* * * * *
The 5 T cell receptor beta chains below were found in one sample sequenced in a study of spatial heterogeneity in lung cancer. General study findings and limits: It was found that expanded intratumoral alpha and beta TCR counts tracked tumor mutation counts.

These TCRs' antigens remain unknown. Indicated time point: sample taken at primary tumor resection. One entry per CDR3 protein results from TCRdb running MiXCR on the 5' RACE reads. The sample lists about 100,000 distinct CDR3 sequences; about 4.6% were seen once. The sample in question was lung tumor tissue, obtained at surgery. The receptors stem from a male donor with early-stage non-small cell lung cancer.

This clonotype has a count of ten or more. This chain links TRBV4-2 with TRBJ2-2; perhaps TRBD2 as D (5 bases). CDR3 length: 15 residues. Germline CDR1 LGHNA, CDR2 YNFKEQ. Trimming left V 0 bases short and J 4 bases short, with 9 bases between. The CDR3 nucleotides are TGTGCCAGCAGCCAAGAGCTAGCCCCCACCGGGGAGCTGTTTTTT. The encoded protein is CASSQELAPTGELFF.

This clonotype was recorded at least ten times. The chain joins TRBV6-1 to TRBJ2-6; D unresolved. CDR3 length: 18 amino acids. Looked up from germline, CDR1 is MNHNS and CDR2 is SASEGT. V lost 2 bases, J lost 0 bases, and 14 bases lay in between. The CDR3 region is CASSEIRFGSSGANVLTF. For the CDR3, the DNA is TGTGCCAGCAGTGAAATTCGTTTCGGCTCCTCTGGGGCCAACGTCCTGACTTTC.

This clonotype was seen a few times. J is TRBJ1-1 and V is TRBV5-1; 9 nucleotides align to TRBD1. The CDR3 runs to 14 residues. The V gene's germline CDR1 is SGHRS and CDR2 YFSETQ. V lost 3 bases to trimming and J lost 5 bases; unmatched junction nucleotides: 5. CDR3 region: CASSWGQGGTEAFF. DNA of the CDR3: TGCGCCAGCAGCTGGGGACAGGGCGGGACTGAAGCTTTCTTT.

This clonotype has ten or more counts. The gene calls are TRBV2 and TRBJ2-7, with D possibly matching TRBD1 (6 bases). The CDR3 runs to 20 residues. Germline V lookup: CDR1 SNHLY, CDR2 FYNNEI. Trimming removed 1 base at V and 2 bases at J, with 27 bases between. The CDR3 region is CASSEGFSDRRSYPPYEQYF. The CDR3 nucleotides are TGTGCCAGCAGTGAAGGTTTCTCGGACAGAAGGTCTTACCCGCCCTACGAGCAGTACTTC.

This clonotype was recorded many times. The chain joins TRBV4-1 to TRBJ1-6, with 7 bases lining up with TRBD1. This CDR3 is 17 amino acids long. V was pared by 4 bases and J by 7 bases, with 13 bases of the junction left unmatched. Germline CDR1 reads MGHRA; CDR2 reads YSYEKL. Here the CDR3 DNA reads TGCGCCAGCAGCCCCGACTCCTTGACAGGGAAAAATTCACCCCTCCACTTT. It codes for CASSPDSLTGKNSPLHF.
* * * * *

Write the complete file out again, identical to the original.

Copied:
The 5 T cell receptor beta chains below were found in one sample sequenced in a study of spatial heterogeneity in lung cancer. General study findings and limits: It was found that expanded intratumoral alpha and beta TCR counts tracked tumor mutation counts.

These TCRs' antigens remain unknown. Indicated time point: sample taken at primary tumor resection. One entry per CDR3 protein results from TCRdb running MiXCR on the 5' RACE reads. The sample lists about 100,000 distinct CDR3 sequences; about 4.6% were seen once. The sample in question was lung tumor tissue, obtained at surgery. The receptors stem from a male donor with early-stage non-small cell lung cancer.

This clonotype has a count of ten or more. This chain links TRBV4-2 with TRBJ2-2; perhaps TRBD2 as D (5 bases). CDR3 length: 15 residues. Germline CDR1 LGHNA, CDR2 YNFKEQ. Trimming left V 0 bases short and J 4 bases short, with 9 bases between. The CDR3 nucleotides are TGTGCCAGCAGCCAAGAGCTAGCCCCCACCGGGGAGCTGTTTTTT. The encoded protein is CASSQELAPTGELFF.

This clonotype was recorded at least ten times. The chain joins TRBV6-1 to TRBJ2-6; D unresolved. CDR3 length: 18 amino acids. Looked up from germline, CDR1 is MNHNS and CDR2 is SASEGT. V lost 2 bases, J lost 0 bases, and 14 bases lay in between. The CDR3 region is CASSEIRFGSSGANVLTF. For the CDR3, the DNA is TGTGCCAGCAGTGAAATTCGTTTCGGCTCCTCTGGGGCCAACGTCCTGACTTTC.

This clonotype was seen a few times. J is TRBJ1-1 and V is TRBV5-1; 9 nucleotides align to TRBD1. The CDR3 runs to 14 residues. The V gene's germline CDR1 is SGHRS and CDR2 YFSETQ. V lost 3 bases to trimming and J lost 5 bases; unmatched junction nucleotides: 5. CDR3 region: CASSWGQGGTEAFF. DNA of the CDR3: TGCGCCAGCAGCTGGGGACAGGGCGGGACTGAAGCTTTCTTT.

This clonotype has ten or more counts. The gene calls are TRBV2 and TRBJ2-7, with D possibly matching TRBD1 (6 bases). The CDR3 runs to 20 residues. Germline V lookup: CDR1 SNHLY, CDR2 FYNNEI. Trimming removed 1 base at V and 2 bases at J, with 27 bases between. The CDR3 region is CASSEGFSDRRSYPPYEQYF. The CDR3 nucleotides are TGTGCCAGCAGTGAAGGTTTCTCGGACAGAAGGTCTTACCCGCCCTACGAGCAGTACTTC.

This clonotype was recorded many times. The chain joins TRBV4-1 to TRBJ1-6, with 7 bases lining up with TRBD1. This CDR3 is 17 amino acids long. V was pared by 4 bases and J by 7 bases, with 13 bases of the junction left unmatched. Germline CDR1 reads MGHRA; CDR2 reads YSYEKL. Here the CDR3 DNA reads TGCGCCAGCAGCCCCGACTCCTTGACAGGGAAAAATTCACCCCTCCACTTT. It codes for CASSPDSLTGKNSPLHF.